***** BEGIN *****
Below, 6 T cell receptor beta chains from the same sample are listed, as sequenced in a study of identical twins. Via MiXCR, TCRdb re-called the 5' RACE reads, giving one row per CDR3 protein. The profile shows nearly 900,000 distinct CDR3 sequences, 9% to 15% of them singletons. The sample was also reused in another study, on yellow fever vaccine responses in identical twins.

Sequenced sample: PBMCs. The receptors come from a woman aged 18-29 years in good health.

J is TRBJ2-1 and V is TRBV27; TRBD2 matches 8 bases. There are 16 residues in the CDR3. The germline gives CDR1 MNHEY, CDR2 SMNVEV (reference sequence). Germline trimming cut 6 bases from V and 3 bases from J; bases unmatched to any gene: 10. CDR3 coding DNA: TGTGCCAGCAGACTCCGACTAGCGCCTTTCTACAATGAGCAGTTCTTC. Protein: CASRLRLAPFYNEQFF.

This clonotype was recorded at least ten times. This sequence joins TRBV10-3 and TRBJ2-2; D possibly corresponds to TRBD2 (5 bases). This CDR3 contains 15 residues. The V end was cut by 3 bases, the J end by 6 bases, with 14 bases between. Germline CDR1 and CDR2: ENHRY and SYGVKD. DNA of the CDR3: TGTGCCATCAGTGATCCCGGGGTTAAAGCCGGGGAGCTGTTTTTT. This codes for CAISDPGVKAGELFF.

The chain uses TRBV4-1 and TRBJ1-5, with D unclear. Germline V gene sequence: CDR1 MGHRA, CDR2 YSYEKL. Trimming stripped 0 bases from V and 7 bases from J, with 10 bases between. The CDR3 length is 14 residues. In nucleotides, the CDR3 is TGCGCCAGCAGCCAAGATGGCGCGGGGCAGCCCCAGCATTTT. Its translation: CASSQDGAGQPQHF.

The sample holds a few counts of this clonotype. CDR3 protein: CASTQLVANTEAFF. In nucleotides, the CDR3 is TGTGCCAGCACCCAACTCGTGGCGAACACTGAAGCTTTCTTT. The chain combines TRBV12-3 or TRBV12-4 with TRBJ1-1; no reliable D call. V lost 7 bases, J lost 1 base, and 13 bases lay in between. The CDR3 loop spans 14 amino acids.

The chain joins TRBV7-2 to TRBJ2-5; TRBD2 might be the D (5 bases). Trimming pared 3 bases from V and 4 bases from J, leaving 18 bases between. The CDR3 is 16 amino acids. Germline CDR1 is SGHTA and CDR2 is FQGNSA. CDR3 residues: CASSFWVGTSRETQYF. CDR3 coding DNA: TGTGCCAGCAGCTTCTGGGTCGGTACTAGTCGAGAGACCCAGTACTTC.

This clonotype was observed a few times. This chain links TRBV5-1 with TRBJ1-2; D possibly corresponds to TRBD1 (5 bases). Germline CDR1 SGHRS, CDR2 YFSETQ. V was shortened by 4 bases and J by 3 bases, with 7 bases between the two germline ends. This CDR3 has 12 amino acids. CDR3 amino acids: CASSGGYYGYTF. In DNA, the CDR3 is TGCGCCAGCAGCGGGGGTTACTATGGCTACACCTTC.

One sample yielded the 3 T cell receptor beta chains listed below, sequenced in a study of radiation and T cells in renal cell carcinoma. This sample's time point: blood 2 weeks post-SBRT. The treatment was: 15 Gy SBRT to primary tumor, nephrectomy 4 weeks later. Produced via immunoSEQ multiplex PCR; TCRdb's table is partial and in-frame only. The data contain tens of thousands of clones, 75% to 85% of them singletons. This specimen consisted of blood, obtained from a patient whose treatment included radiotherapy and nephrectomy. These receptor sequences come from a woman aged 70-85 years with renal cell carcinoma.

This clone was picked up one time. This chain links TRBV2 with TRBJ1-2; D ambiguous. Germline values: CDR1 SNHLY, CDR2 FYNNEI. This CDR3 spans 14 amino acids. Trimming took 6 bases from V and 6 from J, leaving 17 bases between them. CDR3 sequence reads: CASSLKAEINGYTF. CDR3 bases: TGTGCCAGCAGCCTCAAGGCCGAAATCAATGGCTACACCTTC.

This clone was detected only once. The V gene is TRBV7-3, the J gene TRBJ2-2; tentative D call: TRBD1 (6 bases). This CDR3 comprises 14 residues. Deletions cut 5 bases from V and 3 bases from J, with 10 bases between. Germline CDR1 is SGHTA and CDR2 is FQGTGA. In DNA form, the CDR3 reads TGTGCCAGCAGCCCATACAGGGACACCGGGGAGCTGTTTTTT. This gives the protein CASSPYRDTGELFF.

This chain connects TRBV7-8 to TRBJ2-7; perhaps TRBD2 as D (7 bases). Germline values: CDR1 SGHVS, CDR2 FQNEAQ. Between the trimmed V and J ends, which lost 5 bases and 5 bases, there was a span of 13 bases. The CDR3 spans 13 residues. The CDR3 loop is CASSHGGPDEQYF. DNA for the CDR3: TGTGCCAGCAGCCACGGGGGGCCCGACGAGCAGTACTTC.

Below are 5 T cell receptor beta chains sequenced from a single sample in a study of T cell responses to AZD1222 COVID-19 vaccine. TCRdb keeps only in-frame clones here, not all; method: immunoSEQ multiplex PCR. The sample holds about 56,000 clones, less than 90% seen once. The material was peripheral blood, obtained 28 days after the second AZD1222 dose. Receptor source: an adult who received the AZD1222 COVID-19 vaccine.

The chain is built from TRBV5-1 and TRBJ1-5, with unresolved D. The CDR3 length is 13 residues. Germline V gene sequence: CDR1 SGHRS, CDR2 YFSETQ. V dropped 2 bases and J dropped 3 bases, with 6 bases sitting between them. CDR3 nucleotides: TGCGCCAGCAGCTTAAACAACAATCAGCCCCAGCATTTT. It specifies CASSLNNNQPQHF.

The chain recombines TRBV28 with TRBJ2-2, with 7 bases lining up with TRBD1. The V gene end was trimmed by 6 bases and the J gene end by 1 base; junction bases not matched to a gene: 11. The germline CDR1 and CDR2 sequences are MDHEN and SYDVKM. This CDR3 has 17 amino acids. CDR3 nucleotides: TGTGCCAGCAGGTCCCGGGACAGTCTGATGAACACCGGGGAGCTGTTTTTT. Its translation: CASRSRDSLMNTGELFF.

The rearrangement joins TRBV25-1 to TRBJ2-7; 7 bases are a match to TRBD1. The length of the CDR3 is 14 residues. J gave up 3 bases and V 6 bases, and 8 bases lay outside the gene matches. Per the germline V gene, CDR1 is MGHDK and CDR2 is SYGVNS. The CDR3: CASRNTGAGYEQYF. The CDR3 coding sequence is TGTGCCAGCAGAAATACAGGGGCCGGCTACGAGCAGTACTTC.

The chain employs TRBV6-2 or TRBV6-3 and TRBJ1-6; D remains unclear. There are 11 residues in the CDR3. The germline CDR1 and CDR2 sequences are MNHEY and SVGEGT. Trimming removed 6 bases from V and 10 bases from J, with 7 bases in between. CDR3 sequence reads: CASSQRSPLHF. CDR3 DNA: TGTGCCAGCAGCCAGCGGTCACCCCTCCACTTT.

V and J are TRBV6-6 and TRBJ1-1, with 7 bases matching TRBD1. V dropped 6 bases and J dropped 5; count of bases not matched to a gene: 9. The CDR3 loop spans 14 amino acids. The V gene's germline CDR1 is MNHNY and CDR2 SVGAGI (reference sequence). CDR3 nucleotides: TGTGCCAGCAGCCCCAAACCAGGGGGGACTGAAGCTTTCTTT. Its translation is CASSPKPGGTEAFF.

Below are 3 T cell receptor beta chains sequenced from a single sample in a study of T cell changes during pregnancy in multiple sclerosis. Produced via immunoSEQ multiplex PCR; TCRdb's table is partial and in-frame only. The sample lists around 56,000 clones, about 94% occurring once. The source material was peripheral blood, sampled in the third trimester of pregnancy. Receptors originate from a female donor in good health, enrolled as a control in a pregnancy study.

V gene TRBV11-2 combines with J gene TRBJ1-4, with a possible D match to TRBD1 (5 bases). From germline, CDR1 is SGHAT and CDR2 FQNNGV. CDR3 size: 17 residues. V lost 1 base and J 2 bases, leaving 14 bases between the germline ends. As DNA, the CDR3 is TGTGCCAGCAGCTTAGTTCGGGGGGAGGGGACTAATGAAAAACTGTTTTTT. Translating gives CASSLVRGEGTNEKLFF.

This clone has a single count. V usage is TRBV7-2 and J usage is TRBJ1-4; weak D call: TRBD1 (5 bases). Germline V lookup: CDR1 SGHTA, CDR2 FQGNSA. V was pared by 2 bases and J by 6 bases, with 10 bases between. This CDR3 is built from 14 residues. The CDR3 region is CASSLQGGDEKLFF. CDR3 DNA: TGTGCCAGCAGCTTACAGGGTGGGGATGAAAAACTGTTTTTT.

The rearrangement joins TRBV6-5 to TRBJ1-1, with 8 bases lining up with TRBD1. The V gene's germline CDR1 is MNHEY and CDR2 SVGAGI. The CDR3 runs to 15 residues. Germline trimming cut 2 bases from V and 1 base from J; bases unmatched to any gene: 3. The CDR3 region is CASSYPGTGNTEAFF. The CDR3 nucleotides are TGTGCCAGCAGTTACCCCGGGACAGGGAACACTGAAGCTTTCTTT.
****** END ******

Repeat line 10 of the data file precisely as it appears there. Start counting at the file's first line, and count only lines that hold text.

This clone was picked up one time. This chain links TRBV2 with TRBJ1-2; D ambiguous. Germline values: CDR1 SNHLY, CDR2 FYNNEI. This CDR3 spans 14 amino acids. Trimming took 6 bases from V and 6 from J, leaving 17 bases between them. CDR3 sequence reads: CASSLKAEINGYTF. CDR3 bases: TGTGCCAGCAGCCTCAAGGCCGAAATCAATGGCTACACCTTC.